Use of Return On Investment (ROI) Analysis

Return On Investments is a ratio that shows the results of the number of assets used in the company. This ratio shows the results of all assets driven by ignoring funding sources, this ratio is usually measured by percentage. For those of you who want to invest and want to get away from investment fraud, you can visit investment fraud lawyers.

There are several factors that can affect ROI, including:

– Turnover of operating assets or asset turnover rates used for operational activities, namely the speed of operating assets in a given period.

– The profit margin is the amount of operating profit expressed in terms of percentage and the number of net sales. Margin profit can measure the level of profit of the company and be associated with sales.

ROI as a form of profitability ratio analysis technique is very important in a company because by knowing ROI, entrepreneurs can find out how efficient the company is to utilize assets for operational activities and can provide information on the size of the company’s profitability.

Some of the uses of ROI analysis include:

– If the company has carried out good accounting practices, then management using ROI analysis techniques can measure the efficiency of the use of working capital, production efficiency, and efficiency of the sales department.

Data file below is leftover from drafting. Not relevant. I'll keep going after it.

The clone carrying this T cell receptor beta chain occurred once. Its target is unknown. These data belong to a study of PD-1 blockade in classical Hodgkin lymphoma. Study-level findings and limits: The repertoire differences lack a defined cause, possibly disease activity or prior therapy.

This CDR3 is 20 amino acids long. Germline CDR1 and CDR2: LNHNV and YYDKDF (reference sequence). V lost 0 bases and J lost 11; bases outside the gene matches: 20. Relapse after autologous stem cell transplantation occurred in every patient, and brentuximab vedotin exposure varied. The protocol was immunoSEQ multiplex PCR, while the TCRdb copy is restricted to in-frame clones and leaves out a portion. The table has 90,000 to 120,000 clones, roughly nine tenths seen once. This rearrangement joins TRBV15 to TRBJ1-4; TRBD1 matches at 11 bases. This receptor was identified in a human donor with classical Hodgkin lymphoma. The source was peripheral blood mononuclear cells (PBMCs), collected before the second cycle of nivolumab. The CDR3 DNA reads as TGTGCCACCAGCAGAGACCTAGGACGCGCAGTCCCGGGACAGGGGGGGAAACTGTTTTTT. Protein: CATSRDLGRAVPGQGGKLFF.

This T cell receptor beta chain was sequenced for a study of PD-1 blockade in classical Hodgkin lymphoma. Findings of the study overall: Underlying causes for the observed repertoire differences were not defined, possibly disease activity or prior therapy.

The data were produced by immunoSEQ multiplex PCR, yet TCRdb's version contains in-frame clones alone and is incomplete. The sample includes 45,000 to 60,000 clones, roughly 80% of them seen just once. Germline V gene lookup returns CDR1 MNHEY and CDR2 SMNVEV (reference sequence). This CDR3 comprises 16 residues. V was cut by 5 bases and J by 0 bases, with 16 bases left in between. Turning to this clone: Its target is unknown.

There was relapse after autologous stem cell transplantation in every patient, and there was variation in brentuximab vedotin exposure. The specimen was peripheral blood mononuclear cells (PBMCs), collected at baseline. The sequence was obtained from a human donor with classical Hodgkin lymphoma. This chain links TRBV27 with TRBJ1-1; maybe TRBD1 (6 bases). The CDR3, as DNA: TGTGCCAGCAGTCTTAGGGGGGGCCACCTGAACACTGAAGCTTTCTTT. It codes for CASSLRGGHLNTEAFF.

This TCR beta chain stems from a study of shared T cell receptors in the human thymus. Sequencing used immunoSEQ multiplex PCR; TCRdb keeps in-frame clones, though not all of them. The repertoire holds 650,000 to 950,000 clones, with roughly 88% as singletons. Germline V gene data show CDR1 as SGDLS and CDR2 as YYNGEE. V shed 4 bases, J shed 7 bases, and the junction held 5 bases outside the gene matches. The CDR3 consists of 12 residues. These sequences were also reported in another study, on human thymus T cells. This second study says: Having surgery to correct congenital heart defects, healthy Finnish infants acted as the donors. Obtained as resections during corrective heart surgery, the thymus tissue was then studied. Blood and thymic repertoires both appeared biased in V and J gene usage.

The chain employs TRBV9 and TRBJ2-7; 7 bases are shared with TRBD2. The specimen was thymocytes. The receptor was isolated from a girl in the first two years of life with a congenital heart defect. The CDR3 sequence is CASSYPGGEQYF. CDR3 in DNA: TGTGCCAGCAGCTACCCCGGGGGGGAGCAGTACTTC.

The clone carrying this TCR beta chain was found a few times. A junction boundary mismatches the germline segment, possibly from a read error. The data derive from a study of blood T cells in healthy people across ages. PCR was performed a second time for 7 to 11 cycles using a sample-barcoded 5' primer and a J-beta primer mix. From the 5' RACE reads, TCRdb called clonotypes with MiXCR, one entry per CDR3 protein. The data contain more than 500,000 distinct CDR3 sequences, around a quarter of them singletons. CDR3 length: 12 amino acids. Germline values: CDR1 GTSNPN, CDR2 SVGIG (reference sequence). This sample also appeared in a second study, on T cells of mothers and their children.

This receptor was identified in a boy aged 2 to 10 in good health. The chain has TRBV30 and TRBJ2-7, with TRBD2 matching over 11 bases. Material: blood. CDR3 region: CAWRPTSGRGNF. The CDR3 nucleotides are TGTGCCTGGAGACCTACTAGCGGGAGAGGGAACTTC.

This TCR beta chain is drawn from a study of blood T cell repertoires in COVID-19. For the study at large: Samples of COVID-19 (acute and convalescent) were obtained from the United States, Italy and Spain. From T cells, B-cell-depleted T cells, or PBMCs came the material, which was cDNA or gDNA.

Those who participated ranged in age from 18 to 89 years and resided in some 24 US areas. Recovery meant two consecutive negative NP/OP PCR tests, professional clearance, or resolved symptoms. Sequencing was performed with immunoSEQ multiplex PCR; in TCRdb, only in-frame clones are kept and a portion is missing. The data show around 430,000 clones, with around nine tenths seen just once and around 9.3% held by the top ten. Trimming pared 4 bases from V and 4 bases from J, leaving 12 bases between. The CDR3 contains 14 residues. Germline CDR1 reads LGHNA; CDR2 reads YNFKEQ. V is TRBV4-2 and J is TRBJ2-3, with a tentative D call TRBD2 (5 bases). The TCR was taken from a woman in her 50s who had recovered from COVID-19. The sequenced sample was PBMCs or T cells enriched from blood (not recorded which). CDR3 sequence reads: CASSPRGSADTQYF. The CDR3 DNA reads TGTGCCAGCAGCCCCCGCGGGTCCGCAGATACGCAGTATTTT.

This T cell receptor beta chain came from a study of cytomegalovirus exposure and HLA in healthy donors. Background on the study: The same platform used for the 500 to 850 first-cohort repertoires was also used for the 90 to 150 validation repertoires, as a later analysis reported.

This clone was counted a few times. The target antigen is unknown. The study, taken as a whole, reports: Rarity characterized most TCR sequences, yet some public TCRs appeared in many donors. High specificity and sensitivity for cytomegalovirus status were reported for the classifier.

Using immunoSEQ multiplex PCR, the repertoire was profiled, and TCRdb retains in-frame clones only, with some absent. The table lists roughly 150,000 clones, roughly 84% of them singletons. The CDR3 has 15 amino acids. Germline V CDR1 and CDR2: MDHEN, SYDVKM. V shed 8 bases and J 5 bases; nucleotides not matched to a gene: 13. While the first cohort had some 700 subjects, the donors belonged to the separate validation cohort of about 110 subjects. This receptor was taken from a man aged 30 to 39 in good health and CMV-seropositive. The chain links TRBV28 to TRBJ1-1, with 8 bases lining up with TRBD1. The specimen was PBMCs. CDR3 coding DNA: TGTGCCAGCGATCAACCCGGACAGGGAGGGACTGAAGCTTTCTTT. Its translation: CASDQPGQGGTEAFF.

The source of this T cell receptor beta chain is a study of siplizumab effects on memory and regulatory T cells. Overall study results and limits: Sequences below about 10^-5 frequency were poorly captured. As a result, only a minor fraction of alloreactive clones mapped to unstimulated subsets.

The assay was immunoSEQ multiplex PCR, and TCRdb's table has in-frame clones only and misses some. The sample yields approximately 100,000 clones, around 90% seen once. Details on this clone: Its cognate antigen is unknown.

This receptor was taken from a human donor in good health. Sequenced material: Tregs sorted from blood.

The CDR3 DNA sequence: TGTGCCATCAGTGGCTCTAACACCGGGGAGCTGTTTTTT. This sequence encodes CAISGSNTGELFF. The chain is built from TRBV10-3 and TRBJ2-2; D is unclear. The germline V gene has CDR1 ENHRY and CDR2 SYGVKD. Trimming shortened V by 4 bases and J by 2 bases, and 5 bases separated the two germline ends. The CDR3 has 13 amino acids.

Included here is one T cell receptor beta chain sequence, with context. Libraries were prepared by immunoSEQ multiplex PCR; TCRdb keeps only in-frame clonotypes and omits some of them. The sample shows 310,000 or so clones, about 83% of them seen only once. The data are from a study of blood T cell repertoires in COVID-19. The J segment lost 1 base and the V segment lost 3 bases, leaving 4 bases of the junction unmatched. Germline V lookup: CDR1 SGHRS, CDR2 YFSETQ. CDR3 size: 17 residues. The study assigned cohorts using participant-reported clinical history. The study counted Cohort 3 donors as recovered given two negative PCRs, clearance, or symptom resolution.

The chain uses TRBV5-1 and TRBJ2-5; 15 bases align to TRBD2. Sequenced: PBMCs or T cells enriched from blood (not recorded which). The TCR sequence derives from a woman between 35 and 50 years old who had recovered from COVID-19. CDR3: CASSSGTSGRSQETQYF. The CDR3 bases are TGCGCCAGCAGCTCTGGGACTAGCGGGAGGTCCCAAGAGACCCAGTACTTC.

– If the company has industrial data so that industry ratios can be obtained, then with ROI analysis can be compared to the efficiency of the use of capital in the company with other similar companies, so it can be known whether the company is below, equal, or above average. Thus it will be known where the weaknesses and strengths of the company compared to other similar companies.

– An ROI analysis can also be used to measure the efficiency of actions carried out by each division or section, namely by allocating all costs and capital into the relevant part.

– An ROI analysis can also be used to measure the profit of each product from the company.

– ROI besides being useful for control purposes is also useful for planning purposes. For example, ROI can be used as a basis for decision making if the company is going to expand.

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